How GFCI Circuit Breakers Work And Where To Place Them

How Do GFCI Circuit Breakers Work And Where Should They Be Located In Your Home?

GFCI Circuit Breakers are electrical fixtures we use quite frequently at Teague Electric. They’re a great way to safeguard electrical appliances throughout your home, especially whenever there’s ungrounded wiring.

Let’s go over the basics of GFCIs and where you should use them in your home.

What Are GFCI Circuit Breakers?

Ground fault circuit interactors, or GFCIs, are the main safety components in your home. You would position them anywhere susceptible to shock. That normally includes kitchens, bathrooms, unfinished basements, concrete floor garages, and all exterior receptacles. Those places must have GFCI protection.

These devices are built into all new homes, but old houses often need electrical upgrades to address these significant safety dangers.

GFCI devices are designed to protect a whole circuit. One GFCI device can protect several standard outlets downstream from it. Therefore, you don’t need a bunch all over the place. Usually one on either side of a large room would suffice.

Sometimes these circuit breakers have to be reset. This is a common explanation for malfunctioning kitchen outlets. If they aren’t working properly, look around and find the GFCI device and reset it. This saves you the need to call us out for a service trip.

Shock Hazards Are Preventable with GFCI Circuit Breakers

Any location with electricity and either water or concrete can be a potential problem. It’s simply not safe to have ungrounded wires in these areas, but if you do, GFCIs can address the problem.

How does a GFCI do that? These hazards come from a certain anomaly or leak in the current, which will produce a shock if nothing blocks it. The GFCI shuts off the device, thus preventing the leak from hitting you through an ungrounded current.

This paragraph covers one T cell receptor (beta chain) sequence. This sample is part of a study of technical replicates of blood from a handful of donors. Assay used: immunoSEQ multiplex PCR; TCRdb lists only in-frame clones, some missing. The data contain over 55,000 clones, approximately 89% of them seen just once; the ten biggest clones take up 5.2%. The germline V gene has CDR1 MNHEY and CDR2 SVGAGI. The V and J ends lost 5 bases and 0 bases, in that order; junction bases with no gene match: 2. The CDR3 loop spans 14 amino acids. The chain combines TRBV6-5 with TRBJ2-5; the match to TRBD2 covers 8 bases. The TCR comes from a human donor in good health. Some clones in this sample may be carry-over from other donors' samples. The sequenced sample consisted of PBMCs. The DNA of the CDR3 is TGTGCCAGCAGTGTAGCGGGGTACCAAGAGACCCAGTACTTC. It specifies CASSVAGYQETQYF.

What about old appliances with compromised internal wiring? This can be really dangerous, which is nothing new to anybody who’s gotten shocked by a metal toaster or something similar. GFCI breakers are a safeguard against this problem by turning off the device before a shock gets through.

Other Electrical Outlet Upgrades

There are other useful electrical outlet upgrades you should know about as well. GFCIs are important, but you don’t need them in bedrooms, for example.

Those areas are protected by arc-fault circuit interrupters (AFCIs). They prevent the circuit from sparking, which is relevant because most fires occur in the bedroom as a result of overloaded arc currents. AFCIs are another way of shutting off the current, and they’re a great way to safeguard against the hazards of damaged cords/wires.

Then there are other forms of protective equipment like:

  • LED Night Light Outlets
    These carry a 20-year life expectancy as a plug-and-play replacement for traditional outlets. They require no wires or batteries.
  • USB Outlets
    Are you tired of having extension cords all over the place? USB outlets are a terrific alternative, and an electrician can install them in almost no time flat.
  • Recessed Outlets
    These are faceplate outlets that you can hide in the wall to maintain a wire/breaker-free ambiance. They reduce shock danger when you place them behind furniture, wall-mounted TVs, kitchen appliances, and other areas.

Call Teague Electric for a Home Safety Inspection Today

You may not know whether your home, especially an older one, has adequate protection against shock hazards and storm surges. That’s why we offer home safety inspection services to clients in the Kansas City area. It’s so much better to be safe rather than sorry when it comes to electrical dangers.

Teague Electric is the most reliable electrical contract company in our community, with a reputation we’ve built with more than four decades of effective service. You should also consider us for all your electrical remodeling, installation, and home improvement endeavors.

We hope you learned a thing or two about GFCI Circuit Breakers, but, as always, contact us anytime you need professional installation or repair service.